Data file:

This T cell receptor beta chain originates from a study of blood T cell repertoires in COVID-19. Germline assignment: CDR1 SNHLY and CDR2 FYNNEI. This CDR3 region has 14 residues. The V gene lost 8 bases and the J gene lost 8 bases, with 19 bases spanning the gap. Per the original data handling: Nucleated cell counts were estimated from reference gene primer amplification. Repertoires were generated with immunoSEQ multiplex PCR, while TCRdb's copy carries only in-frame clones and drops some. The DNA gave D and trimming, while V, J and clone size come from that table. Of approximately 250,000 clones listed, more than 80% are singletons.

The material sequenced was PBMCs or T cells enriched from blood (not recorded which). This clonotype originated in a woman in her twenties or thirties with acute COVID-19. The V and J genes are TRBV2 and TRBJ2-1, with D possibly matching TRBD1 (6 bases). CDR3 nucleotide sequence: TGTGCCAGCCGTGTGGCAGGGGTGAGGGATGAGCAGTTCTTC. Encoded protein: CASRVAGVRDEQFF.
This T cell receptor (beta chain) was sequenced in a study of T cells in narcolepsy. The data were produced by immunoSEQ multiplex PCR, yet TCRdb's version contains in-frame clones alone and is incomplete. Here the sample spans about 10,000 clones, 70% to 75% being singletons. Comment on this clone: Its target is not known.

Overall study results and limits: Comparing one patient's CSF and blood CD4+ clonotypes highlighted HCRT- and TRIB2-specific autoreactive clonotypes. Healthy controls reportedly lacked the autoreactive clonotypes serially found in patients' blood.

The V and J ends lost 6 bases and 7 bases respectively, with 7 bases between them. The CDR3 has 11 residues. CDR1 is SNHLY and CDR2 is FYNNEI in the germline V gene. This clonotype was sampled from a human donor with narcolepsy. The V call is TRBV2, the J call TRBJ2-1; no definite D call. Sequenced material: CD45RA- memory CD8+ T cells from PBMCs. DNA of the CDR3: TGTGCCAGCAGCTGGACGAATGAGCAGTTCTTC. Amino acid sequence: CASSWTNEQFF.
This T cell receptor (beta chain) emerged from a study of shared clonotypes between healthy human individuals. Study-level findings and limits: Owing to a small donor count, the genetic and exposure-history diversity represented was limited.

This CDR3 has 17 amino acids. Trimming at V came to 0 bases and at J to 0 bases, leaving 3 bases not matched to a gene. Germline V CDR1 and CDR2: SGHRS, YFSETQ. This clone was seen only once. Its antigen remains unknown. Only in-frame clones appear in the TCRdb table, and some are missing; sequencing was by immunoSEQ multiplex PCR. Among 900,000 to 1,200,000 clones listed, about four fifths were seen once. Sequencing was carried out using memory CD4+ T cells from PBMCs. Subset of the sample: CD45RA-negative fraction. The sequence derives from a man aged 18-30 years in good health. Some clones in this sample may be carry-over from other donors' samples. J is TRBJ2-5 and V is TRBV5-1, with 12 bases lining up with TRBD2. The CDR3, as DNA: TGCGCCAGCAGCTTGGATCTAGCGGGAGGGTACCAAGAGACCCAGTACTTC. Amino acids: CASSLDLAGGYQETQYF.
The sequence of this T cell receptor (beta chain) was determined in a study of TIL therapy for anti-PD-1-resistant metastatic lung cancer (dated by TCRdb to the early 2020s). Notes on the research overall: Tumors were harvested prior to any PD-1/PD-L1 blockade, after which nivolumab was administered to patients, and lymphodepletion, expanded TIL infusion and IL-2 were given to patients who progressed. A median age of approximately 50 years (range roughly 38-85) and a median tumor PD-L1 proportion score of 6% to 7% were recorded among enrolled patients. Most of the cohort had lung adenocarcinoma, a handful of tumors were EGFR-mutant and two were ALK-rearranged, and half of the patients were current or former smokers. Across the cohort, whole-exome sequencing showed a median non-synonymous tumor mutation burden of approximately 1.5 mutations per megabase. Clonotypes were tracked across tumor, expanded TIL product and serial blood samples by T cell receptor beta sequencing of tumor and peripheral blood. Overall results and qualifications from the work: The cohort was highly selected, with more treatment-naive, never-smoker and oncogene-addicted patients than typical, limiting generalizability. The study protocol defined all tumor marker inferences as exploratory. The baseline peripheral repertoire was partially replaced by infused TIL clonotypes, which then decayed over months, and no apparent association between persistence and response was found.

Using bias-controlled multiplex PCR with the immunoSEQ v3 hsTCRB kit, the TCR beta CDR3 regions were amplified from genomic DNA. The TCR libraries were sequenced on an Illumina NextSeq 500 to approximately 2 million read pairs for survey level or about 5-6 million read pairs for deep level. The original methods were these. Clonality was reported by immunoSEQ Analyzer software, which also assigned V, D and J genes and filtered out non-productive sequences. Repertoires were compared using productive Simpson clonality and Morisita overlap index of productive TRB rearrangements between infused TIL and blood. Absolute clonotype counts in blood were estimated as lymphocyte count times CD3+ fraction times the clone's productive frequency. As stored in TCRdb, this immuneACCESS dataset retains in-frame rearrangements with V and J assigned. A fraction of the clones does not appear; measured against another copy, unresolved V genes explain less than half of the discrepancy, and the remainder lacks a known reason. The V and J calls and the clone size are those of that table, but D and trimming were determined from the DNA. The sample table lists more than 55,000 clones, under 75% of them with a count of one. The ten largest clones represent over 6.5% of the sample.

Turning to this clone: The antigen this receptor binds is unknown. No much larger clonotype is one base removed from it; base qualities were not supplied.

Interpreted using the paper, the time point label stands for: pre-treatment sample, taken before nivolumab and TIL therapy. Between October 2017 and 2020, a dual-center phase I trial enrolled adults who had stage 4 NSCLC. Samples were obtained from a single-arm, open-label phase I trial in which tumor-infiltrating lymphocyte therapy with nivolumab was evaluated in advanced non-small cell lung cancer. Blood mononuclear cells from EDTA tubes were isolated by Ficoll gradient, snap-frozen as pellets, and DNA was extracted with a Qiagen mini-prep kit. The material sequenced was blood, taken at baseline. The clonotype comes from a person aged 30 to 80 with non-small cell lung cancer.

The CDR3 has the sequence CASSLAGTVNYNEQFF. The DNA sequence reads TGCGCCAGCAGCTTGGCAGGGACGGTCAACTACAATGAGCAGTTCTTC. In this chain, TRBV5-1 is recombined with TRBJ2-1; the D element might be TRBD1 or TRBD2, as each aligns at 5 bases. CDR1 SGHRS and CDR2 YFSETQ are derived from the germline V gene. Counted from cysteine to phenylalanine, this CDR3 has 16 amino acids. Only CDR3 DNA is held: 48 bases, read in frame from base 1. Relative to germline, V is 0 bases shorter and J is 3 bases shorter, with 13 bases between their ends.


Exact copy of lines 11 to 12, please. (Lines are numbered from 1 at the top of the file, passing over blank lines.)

Interpreted using the paper, the time point label stands for: pre-treatment sample, taken before nivolumab and TIL therapy. Between October 2017 and 2020, a dual-center phase I trial enrolled adults who had stage 4 NSCLC. Samples were obtained from a single-arm, open-label phase I trial in which tumor-infiltrating lymphocyte therapy with nivolumab was evaluated in advanced non-small cell lung cancer. Blood mononuclear cells from EDTA tubes were isolated by Ficoll gradient, snap-frozen as pellets, and DNA was extracted with a Qiagen mini-prep kit. The material sequenced was blood, taken at baseline. The clonotype comes from a person aged 30 to 80 with non-small cell lung cancer.

The CDR3 has the sequence CASSLAGTVNYNEQFF. The DNA sequence reads TGCGCCAGCAGCTTGGCAGGGACGGTCAACTACAATGAGCAGTTCTTC. In this chain, TRBV5-1 is recombined with TRBJ2-1; the D element might be TRBD1 or TRBD2, as each aligns at 5 bases. CDR1 SGHRS and CDR2 YFSETQ are derived from the germline V gene. Counted from cysteine to phenylalanine, this CDR3 has 16 amino acids. Only CDR3 DNA is held: 48 bases, read in frame from base 1. Relative to germline, V is 0 bases shorter and J is 3 bases shorter, with 13 bases between their ends.